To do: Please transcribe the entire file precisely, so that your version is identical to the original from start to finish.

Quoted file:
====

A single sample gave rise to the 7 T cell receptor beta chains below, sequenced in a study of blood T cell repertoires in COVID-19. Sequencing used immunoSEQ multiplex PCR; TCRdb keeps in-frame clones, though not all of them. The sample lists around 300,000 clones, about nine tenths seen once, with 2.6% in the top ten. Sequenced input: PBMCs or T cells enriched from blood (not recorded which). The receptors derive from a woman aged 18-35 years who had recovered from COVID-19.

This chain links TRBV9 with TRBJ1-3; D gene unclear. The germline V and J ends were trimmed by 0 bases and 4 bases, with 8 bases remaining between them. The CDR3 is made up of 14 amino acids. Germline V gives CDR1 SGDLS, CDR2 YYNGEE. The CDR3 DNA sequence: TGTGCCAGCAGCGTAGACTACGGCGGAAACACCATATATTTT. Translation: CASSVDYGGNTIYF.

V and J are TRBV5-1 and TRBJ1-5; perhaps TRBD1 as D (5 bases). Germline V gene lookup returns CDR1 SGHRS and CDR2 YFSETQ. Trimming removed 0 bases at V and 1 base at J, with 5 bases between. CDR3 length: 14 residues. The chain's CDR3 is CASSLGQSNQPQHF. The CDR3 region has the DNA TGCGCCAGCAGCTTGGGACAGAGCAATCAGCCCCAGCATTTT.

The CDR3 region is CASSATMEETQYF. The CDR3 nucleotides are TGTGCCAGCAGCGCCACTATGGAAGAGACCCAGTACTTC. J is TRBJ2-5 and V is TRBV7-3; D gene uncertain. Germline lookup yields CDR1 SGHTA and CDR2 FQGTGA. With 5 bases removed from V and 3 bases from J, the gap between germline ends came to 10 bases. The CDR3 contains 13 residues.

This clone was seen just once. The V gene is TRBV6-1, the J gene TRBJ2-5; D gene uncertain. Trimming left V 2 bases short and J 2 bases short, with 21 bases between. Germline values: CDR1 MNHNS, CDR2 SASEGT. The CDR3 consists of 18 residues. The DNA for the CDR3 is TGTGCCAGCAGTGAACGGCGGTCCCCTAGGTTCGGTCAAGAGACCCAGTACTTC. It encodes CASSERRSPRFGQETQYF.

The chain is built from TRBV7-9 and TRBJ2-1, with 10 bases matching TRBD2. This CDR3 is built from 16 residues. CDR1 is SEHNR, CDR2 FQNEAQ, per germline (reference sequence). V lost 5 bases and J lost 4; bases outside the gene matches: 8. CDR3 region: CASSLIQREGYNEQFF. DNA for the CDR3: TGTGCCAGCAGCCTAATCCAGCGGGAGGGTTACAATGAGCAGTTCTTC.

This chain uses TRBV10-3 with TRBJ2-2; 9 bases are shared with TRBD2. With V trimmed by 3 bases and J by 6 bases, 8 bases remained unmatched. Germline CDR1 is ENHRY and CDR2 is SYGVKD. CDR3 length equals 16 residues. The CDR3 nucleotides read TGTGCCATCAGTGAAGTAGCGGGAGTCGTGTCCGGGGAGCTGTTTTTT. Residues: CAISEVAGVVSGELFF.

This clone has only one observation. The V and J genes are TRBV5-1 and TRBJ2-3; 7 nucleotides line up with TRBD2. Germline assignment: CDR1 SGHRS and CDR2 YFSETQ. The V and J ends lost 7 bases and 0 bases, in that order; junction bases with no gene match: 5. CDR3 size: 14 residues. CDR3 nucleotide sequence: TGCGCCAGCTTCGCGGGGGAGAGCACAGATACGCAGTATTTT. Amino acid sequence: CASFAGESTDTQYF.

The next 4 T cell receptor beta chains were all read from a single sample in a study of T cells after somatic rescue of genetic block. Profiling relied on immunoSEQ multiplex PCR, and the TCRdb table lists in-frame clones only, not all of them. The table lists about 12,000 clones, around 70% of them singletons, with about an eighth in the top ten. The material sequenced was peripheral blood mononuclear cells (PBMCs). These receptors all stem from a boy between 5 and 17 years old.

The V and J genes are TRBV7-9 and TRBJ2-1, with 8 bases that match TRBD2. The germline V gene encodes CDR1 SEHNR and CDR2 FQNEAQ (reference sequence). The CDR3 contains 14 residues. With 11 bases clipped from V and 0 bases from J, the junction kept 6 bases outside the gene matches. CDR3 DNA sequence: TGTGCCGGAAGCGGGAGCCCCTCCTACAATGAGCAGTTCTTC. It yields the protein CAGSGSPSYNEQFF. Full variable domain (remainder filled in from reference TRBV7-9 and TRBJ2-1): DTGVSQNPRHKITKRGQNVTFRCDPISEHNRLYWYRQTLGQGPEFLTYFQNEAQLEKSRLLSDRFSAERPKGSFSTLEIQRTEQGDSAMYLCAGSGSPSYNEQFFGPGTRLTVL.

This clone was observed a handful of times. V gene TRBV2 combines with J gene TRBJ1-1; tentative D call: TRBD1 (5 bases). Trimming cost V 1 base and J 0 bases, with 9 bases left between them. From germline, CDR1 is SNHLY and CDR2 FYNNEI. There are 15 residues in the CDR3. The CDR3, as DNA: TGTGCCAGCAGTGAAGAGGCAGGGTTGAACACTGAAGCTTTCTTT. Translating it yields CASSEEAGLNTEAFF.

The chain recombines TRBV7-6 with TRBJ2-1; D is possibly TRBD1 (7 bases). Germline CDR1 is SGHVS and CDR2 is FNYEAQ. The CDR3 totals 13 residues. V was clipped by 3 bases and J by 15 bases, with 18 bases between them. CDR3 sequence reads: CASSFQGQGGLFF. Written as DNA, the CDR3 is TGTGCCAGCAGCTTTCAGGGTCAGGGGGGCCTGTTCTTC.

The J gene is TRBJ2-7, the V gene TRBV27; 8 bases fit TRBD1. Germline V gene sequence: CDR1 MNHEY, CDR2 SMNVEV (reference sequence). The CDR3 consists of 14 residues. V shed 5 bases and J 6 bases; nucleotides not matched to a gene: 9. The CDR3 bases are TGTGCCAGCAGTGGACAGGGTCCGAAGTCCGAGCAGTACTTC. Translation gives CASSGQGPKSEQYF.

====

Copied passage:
A single sample gave rise to the 7 T cell receptor beta chains below, sequenced in a study of blood T cell repertoires in COVID-19. Sequencing used immunoSEQ multiplex PCR; TCRdb keeps in-frame clones, though not all of them. The sample lists around 300,000 clones, about nine tenths seen once, with 2.6% in the top ten. Sequenced input: PBMCs or T cells enriched from blood (not recorded which). The receptors derive from a woman aged 18-35 years who had recovered from COVID-19.

This chain links TRBV9 with TRBJ1-3; D gene unclear. The germline V and J ends were trimmed by 0 bases and 4 bases, with 8 bases remaining between them. The CDR3 is made up of 14 amino acids. Germline V gives CDR1 SGDLS, CDR2 YYNGEE. The CDR3 DNA sequence: TGTGCCAGCAGCGTAGACTACGGCGGAAACACCATATATTTT. Translation: CASSVDYGGNTIYF.

V and J are TRBV5-1 and TRBJ1-5; perhaps TRBD1 as D (5 bases). Germline V gene lookup returns CDR1 SGHRS and CDR2 YFSETQ. Trimming removed 0 bases at V and 1 base at J, with 5 bases between. CDR3 length: 14 residues. The chain's CDR3 is CASSLGQSNQPQHF. The CDR3 region has the DNA TGCGCCAGCAGCTTGGGACAGAGCAATCAGCCCCAGCATTTT.

The CDR3 region is CASSATMEETQYF. The CDR3 nucleotides are TGTGCCAGCAGCGCCACTATGGAAGAGACCCAGTACTTC. J is TRBJ2-5 and V is TRBV7-3; D gene uncertain. Germline lookup yields CDR1 SGHTA and CDR2 FQGTGA. With 5 bases removed from V and 3 bases from J, the gap between germline ends came to 10 bases. The CDR3 contains 13 residues.

This clone was seen just once. The V gene is TRBV6-1, the J gene TRBJ2-5; D gene uncertain. Trimming left V 2 bases short and J 2 bases short, with 21 bases between. Germline values: CDR1 MNHNS, CDR2 SASEGT. The CDR3 consists of 18 residues. The DNA for the CDR3 is TGTGCCAGCAGTGAACGGCGGTCCCCTAGGTTCGGTCAAGAGACCCAGTACTTC. It encodes CASSERRSPRFGQETQYF.

The chain is built from TRBV7-9 and TRBJ2-1, with 10 bases matching TRBD2. This CDR3 is built from 16 residues. CDR1 is SEHNR, CDR2 FQNEAQ, per germline (reference sequence). V lost 5 bases and J lost 4; bases outside the gene matches: 8. CDR3 region: CASSLIQREGYNEQFF. DNA for the CDR3: TGTGCCAGCAGCCTAATCCAGCGGGAGGGTTACAATGAGCAGTTCTTC.

This chain uses TRBV10-3 with TRBJ2-2; 9 bases are shared with TRBD2. With V trimmed by 3 bases and J by 6 bases, 8 bases remained unmatched. Germline CDR1 is ENHRY and CDR2 is SYGVKD. CDR3 length equals 16 residues. The CDR3 nucleotides read TGTGCCATCAGTGAAGTAGCGGGAGTCGTGTCCGGGGAGCTGTTTTTT. Residues: CAISEVAGVVSGELFF.

This clone has only one observation. The V and J genes are TRBV5-1 and TRBJ2-3; 7 nucleotides line up with TRBD2. Germline assignment: CDR1 SGHRS and CDR2 YFSETQ. The V and J ends lost 7 bases and 0 bases, in that order; junction bases with no gene match: 5. CDR3 size: 14 residues. CDR3 nucleotide sequence: TGCGCCAGCTTCGCGGGGGAGAGCACAGATACGCAGTATTTT. Amino acid sequence: CASFAGESTDTQYF.

The next 4 T cell receptor beta chains were all read from a single sample in a study of T cells after somatic rescue of genetic block. Profiling relied on immunoSEQ multiplex PCR, and the TCRdb table lists in-frame clones only, not all of them. The table lists about 12,000 clones, around 70% of them singletons, with about an eighth in the top ten. The material sequenced was peripheral blood mononuclear cells (PBMCs). These receptors all stem from a boy between 5 and 17 years old.

The V and J genes are TRBV7-9 and TRBJ2-1, with 8 bases that match TRBD2. The germline V gene encodes CDR1 SEHNR and CDR2 FQNEAQ (reference sequence). The CDR3 contains 14 residues. With 11 bases clipped from V and 0 bases from J, the junction kept 6 bases outside the gene matches. CDR3 DNA sequence: TGTGCCGGAAGCGGGAGCCCCTCCTACAATGAGCAGTTCTTC. It yields the protein CAGSGSPSYNEQFF. Full variable domain (remainder filled in from reference TRBV7-9 and TRBJ2-1): DTGVSQNPRHKITKRGQNVTFRCDPISEHNRLYWYRQTLGQGPEFLTYFQNEAQLEKSRLLSDRFSAERPKGSFSTLEIQRTEQGDSAMYLCAGSGSPSYNEQFFGPGTRLTVL.

This clone was observed a handful of times. V gene TRBV2 combines with J gene TRBJ1-1; tentative D call: TRBD1 (5 bases). Trimming cost V 1 base and J 0 bases, with 9 bases left between them. From germline, CDR1 is SNHLY and CDR2 FYNNEI. There are 15 residues in the CDR3. The CDR3, as DNA: TGTGCCAGCAGTGAAGAGGCAGGGTTGAACACTGAAGCTTTCTTT. Translating it yields CASSEEAGLNTEAFF.

The chain recombines TRBV7-6 with TRBJ2-1; D is possibly TRBD1 (7 bases). Germline CDR1 is SGHVS and CDR2 is FNYEAQ. The CDR3 totals 13 residues. V was clipped by 3 bases and J by 15 bases, with 18 bases between them. CDR3 sequence reads: CASSFQGQGGLFF. Written as DNA, the CDR3 is TGTGCCAGCAGCTTTCAGGGTCAGGGGGGCCTGTTCTTC.

The J gene is TRBJ2-7, the V gene TRBV27; 8 bases fit TRBD1. Germline V gene sequence: CDR1 MNHEY, CDR2 SMNVEV (reference sequence). The CDR3 consists of 14 residues. V shed 5 bases and J 6 bases; nucleotides not matched to a gene: 9. The CDR3 bases are TGTGCCAGCAGTGGACAGGGTCCGAAGTCCGAGCAGTACTTC. Translation gives CASSGQGPKSEQYF.